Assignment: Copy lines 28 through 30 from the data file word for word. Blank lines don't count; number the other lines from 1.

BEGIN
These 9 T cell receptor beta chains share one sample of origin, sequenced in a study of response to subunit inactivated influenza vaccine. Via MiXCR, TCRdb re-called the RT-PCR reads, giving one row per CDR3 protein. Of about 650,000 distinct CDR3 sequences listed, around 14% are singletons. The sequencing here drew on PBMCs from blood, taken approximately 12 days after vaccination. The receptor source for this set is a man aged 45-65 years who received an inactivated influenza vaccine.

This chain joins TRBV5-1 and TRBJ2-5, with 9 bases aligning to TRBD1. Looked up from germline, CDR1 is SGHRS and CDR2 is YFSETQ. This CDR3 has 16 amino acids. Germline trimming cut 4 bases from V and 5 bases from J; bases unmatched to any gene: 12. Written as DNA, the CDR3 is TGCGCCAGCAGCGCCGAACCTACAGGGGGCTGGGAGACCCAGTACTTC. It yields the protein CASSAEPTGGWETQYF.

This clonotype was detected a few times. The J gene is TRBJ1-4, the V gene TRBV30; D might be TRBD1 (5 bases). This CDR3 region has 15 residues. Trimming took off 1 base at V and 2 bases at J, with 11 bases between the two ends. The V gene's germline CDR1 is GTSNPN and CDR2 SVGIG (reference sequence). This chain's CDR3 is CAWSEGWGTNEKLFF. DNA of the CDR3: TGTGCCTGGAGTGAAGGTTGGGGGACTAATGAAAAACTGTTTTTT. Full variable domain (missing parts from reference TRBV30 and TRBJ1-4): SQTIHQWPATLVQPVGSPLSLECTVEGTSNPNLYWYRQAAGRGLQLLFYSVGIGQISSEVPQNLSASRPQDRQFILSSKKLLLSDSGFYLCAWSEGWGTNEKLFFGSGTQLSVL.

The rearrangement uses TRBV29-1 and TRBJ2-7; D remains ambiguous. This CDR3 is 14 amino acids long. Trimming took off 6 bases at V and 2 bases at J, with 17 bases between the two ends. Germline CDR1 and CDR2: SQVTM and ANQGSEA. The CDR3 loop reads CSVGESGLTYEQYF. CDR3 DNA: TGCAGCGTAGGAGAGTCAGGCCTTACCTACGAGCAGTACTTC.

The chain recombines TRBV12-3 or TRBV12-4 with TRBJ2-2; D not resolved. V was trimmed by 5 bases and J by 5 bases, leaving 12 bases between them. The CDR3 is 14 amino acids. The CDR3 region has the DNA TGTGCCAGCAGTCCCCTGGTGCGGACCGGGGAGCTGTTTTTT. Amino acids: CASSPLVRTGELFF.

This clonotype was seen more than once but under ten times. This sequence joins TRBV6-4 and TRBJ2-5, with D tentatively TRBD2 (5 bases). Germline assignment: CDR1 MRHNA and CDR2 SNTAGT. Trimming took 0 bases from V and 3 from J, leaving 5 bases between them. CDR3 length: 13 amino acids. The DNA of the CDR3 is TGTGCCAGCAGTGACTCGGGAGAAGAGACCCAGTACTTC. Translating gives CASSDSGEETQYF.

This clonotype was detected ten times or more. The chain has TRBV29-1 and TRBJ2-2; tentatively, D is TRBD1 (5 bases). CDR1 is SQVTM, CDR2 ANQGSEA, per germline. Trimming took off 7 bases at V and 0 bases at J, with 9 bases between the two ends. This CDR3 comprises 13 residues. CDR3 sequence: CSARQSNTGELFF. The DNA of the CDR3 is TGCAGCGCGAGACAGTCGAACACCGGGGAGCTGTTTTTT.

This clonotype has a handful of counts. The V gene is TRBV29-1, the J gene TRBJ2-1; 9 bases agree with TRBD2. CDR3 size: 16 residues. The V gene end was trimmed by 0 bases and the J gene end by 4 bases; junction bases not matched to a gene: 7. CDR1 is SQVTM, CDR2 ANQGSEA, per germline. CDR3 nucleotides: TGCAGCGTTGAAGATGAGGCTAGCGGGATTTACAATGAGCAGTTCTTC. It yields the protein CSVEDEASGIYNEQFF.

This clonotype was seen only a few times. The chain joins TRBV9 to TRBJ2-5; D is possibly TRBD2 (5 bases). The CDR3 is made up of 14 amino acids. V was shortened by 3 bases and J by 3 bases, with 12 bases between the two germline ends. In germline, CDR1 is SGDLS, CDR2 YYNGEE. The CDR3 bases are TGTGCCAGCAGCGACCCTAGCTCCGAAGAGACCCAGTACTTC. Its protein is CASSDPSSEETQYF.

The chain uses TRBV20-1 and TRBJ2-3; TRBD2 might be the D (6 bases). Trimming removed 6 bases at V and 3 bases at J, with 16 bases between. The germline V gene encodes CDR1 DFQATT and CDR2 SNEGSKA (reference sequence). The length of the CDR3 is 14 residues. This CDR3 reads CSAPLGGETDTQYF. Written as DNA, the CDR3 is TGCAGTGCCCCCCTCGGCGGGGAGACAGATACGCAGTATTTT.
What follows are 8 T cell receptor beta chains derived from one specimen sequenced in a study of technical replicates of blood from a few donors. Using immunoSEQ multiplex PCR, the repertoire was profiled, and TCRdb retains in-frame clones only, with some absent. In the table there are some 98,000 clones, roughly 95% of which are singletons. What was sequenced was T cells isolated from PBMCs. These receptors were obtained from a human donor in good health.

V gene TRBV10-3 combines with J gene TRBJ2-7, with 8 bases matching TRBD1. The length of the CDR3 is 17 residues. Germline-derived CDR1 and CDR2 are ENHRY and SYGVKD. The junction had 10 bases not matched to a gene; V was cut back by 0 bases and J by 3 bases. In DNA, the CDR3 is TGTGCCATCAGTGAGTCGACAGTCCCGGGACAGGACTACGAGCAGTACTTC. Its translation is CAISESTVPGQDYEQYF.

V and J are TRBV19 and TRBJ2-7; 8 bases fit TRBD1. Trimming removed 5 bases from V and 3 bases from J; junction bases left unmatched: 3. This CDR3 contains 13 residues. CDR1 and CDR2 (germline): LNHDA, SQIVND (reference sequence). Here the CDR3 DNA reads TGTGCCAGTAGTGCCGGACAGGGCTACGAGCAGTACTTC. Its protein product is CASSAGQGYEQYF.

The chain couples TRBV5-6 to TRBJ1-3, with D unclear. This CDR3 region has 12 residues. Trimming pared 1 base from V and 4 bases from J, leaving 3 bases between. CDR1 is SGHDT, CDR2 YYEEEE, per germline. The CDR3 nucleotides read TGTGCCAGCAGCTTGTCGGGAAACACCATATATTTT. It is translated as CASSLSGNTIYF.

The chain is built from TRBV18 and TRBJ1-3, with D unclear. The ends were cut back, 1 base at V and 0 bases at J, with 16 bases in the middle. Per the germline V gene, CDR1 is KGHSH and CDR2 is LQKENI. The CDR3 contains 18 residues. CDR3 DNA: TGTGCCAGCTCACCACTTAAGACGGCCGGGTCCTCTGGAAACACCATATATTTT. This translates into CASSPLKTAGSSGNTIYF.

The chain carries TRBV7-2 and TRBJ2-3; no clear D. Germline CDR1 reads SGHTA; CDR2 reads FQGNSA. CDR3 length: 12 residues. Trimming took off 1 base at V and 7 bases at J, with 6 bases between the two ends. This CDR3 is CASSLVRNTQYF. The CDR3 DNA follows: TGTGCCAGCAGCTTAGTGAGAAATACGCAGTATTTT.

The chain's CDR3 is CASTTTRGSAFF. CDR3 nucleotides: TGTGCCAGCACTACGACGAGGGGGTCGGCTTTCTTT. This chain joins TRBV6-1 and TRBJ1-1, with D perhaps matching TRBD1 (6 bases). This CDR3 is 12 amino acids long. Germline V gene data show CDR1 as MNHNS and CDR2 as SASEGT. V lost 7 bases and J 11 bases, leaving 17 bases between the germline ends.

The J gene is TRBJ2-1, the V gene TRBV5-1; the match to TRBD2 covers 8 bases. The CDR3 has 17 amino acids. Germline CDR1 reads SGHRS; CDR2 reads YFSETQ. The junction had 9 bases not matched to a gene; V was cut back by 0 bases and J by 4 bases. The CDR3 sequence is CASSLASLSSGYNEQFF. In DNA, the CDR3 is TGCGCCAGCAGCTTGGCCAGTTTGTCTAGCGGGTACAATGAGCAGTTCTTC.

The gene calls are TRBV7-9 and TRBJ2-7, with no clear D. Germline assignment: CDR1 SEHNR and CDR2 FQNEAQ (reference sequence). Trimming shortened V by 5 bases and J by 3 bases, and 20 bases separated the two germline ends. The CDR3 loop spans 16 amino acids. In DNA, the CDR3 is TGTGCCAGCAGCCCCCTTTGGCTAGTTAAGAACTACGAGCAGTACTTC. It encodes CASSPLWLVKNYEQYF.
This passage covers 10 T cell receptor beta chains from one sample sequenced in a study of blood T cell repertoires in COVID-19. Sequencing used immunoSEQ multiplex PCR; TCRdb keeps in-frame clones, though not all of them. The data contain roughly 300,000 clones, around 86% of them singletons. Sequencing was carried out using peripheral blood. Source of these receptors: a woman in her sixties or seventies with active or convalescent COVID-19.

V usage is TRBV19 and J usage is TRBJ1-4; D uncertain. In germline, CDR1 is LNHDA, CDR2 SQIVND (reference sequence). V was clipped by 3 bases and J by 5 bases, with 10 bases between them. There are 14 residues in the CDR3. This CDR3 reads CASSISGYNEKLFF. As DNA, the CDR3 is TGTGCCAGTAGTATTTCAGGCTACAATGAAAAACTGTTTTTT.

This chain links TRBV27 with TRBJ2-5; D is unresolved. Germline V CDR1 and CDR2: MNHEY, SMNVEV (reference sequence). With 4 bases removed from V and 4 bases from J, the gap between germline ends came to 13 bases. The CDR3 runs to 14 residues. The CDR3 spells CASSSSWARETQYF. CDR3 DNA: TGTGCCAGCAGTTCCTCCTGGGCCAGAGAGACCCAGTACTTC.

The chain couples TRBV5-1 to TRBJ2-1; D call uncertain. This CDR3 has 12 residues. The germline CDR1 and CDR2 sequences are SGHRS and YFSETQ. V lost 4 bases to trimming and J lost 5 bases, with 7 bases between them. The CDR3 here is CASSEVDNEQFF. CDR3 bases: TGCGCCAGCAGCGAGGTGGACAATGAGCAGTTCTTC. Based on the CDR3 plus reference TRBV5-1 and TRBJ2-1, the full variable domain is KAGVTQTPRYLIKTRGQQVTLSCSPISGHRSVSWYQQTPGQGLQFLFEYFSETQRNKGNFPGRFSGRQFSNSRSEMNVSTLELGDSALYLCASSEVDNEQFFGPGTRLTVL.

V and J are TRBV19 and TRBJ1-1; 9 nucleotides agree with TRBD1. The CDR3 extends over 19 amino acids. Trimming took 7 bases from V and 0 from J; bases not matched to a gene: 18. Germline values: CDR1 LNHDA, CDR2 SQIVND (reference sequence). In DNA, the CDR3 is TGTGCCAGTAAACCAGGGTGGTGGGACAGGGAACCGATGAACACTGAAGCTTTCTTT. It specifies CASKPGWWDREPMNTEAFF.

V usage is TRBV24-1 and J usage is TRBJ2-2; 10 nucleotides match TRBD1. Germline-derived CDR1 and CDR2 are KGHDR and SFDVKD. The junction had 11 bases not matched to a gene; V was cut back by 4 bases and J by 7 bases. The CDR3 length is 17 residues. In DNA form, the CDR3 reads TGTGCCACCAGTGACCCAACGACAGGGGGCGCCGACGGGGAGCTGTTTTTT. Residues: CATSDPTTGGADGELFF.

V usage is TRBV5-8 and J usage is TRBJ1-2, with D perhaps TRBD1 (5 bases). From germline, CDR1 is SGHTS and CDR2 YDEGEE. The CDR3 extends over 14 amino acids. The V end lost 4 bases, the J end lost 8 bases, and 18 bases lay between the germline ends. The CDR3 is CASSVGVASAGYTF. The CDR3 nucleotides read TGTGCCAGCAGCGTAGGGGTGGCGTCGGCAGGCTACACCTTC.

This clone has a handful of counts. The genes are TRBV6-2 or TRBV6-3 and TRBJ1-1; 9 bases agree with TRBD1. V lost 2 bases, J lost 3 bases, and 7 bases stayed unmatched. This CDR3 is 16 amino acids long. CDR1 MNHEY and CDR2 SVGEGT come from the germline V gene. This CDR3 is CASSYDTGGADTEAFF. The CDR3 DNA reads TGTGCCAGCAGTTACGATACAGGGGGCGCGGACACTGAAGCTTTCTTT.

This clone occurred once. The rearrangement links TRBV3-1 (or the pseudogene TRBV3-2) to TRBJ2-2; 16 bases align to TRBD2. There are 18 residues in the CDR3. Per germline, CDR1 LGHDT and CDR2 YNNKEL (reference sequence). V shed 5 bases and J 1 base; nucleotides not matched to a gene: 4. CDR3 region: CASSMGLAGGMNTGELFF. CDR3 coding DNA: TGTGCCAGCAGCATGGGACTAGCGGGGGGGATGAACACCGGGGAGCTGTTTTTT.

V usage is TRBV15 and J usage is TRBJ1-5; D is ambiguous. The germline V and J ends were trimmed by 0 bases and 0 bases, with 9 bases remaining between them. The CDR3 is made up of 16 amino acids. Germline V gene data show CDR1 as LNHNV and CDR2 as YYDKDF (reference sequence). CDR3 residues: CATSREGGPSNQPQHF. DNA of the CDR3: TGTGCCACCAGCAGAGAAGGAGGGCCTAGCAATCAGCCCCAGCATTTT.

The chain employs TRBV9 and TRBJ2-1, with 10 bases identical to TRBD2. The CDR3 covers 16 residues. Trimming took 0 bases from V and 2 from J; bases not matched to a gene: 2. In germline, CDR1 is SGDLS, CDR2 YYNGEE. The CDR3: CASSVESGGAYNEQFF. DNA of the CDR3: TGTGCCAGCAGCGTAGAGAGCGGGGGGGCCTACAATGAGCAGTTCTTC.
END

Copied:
This clone occurred once. The rearrangement links TRBV3-1 (or the pseudogene TRBV3-2) to TRBJ2-2; 16 bases align to TRBD2. There are 18 residues in the CDR3. Per germline, CDR1 LGHDT and CDR2 YNNKEL (reference sequence). V shed 5 bases and J 1 base; nucleotides not matched to a gene: 4. CDR3 region: CASSMGLAGGMNTGELFF. CDR3 coding DNA: TGTGCCAGCAGCATGGGACTAGCGGGGGGGATGAACACCGGGGAGCTGTTTTTT.

V usage is TRBV15 and J usage is TRBJ1-5; D is ambiguous. The germline V and J ends were trimmed by 0 bases and 0 bases, with 9 bases remaining between them. The CDR3 is made up of 16 amino acids. Germline V gene data show CDR1 as LNHNV and CDR2 as YYDKDF (reference sequence). CDR3 residues: CATSREGGPSNQPQHF. DNA of the CDR3: TGTGCCACCAGCAGAGAAGGAGGGCCTAGCAATCAGCCCCAGCATTTT.

The chain employs TRBV9 and TRBJ2-1, with 10 bases identical to TRBD2. The CDR3 covers 16 residues. Trimming took 0 bases from V and 2 from J; bases not matched to a gene: 2. In germline, CDR1 is SGDLS, CDR2 YYNGEE. The CDR3: CASSVESGGAYNEQFF. DNA of the CDR3: TGTGCCAGCAGCGTAGAGAGCGGGGGGGCCTACAATGAGCAGTTCTTC.